WARNING: THIS BLOG CONTAINS BODYCOUNT. HIGH RISK OF SPOILERS. ENTER IF YOU DARE.
Saturday, July 14, 2018
An Apartment Cuckoo Bird: The Landlady (1997)
Starring: Talia Shire, Jack Coleman, Bruce Weitz
After killing her unfaithful husband by feeding him something he's severely allergic to, Melanie (Talia Shire) moves out to an apartment complex she inherited from a late aunt, taking in a job as its landlady. There, she gets obsessed over Patrick (TV series Heroes' Jack Coleman), a handsome resident in a loving relationship with his girlfriend. Her obsession accumulates from creepy schoolgirl crushing to secretly installing a two-way mirror in his room so she could watch him to eventually killing off those she deems as threats to her "relationship" or coming in too close on finding out what she's really up to.
The Landlady falls comfortably within the lines of 90s bodycount thrillers that features everyday people being unexpected psychos from killer nannies to evil extended families, most of which follows the predictable formula of everyone (save the protagonist/s) not knowing just how crazy the titular psycho is until it is too late. In this film, we get a slightly different turn as we mostly follow the steady transition of a meek and partially-conservative widow into a growing obsessive with a Misery-inspired lust over one of her more handsome tenants, creating elaborate set-ups to either get what she wants or rid the building of its more undesirable apartment owners when not plainly getting her fingers literally dirty with straight hands-on murder.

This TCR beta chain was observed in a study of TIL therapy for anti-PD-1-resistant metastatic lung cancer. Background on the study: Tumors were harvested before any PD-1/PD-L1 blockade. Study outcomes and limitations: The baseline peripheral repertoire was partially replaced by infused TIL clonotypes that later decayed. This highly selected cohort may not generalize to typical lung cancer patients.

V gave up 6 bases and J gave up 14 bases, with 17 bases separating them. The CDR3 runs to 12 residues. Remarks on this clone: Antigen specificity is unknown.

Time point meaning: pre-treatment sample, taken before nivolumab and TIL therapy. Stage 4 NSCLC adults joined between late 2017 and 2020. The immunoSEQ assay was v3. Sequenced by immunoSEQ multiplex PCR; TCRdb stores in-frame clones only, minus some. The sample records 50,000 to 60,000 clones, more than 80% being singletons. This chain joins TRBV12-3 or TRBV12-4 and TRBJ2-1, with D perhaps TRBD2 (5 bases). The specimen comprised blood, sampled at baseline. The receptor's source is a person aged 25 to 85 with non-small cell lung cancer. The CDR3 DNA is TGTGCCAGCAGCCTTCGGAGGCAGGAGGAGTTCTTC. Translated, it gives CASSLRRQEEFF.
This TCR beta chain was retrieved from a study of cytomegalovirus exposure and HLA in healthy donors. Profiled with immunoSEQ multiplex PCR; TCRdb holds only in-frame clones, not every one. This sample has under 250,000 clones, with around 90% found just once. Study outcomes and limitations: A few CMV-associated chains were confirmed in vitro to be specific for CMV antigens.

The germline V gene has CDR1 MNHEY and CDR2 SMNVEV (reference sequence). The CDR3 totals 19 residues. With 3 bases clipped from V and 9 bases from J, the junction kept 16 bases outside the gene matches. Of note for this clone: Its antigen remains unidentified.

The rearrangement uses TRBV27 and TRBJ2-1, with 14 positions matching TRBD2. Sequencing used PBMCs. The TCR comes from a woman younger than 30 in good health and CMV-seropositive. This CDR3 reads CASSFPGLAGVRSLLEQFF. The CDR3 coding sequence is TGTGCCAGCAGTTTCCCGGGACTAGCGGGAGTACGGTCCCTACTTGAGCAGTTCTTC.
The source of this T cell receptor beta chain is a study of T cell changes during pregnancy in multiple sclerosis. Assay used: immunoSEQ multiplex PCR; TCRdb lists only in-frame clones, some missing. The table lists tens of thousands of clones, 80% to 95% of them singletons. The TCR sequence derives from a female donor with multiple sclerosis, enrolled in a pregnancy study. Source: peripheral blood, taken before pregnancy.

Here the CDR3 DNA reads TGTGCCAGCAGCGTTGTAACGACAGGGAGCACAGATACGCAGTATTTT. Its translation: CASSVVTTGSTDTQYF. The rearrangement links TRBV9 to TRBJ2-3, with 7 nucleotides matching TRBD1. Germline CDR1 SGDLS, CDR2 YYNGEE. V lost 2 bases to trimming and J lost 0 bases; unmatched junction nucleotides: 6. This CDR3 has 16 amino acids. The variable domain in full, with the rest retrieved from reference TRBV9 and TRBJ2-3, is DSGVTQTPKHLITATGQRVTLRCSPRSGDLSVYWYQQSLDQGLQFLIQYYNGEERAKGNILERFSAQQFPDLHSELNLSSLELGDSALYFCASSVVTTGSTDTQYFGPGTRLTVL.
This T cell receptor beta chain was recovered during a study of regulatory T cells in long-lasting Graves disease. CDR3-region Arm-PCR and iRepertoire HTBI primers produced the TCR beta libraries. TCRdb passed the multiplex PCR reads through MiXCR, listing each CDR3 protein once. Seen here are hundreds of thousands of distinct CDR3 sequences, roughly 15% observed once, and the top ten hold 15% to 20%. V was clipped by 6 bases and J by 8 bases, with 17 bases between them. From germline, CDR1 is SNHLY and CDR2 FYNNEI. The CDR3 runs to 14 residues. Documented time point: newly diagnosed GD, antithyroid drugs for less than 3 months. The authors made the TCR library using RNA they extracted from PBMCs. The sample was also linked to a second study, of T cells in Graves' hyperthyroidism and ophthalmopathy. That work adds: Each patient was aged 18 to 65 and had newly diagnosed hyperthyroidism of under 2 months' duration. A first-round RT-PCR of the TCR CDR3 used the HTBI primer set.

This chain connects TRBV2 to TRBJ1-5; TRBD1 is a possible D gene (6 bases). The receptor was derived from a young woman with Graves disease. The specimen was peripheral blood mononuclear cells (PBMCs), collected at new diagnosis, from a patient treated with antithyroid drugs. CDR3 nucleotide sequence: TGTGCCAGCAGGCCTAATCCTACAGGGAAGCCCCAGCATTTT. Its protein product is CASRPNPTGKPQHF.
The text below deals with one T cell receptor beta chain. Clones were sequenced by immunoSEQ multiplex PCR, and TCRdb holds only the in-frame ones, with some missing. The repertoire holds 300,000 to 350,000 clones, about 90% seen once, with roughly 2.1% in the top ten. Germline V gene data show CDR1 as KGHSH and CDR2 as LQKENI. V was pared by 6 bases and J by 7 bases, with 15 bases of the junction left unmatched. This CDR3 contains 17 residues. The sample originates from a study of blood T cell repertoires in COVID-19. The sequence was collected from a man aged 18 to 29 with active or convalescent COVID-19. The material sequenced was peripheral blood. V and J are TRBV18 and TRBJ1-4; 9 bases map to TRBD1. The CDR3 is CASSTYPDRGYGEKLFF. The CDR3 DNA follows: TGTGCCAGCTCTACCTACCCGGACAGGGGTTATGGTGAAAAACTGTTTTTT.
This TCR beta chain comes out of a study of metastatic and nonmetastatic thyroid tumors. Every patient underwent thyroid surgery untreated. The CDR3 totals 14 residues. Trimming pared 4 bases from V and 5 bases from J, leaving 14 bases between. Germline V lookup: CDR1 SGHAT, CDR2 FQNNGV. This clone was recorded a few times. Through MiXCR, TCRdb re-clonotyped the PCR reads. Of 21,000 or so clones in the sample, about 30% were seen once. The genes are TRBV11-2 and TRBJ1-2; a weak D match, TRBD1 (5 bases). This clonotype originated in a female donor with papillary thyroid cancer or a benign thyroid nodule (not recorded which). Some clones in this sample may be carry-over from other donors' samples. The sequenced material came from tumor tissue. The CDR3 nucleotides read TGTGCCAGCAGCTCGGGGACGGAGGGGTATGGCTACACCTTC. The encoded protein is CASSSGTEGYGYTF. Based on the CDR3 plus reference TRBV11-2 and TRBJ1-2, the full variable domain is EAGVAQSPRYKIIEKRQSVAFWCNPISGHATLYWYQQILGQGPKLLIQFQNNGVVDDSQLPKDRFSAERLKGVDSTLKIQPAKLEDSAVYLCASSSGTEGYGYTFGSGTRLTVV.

Due to this, the film can be a fun watch for Talia Shire, famous for playing Mrs. Balboa from the Rocky franchise, hamming up a performance fitting to the craziness of her character, which is a saving grace for the film's TV-movie quality low-level thrills and lack of bloodletting. It comes considerably short when it comes to plot but with its creative focus more centered on the creepy scenes and unsettling moments, I can't say The Landlady failed to bring out some level of intensity and chills.
Aside from these little pieces of good notes, I can't really say anything else about The Landlady. It's averagely good for how absurd and hectic the story gets and the cheesiness it reeks that calls for some unintentional laughs, but that's more or less it. A minor thriller with a tongue pressed firmly on its cheek, made sincerely for those who doesn't mind following a serial murderess' misadventures, so if this is your cup of tainted tea then sip it up and enjoy the modest shlock.
1 male suffers through allergic shock
1 female beaten to death with a fridge door
1 female swallows pills
1 female bludgeoned with a candlestick
1 male shot
1 male knifed on the back
1 male pushed down in a flight of stairs, crushed by a dropped case
1 female shot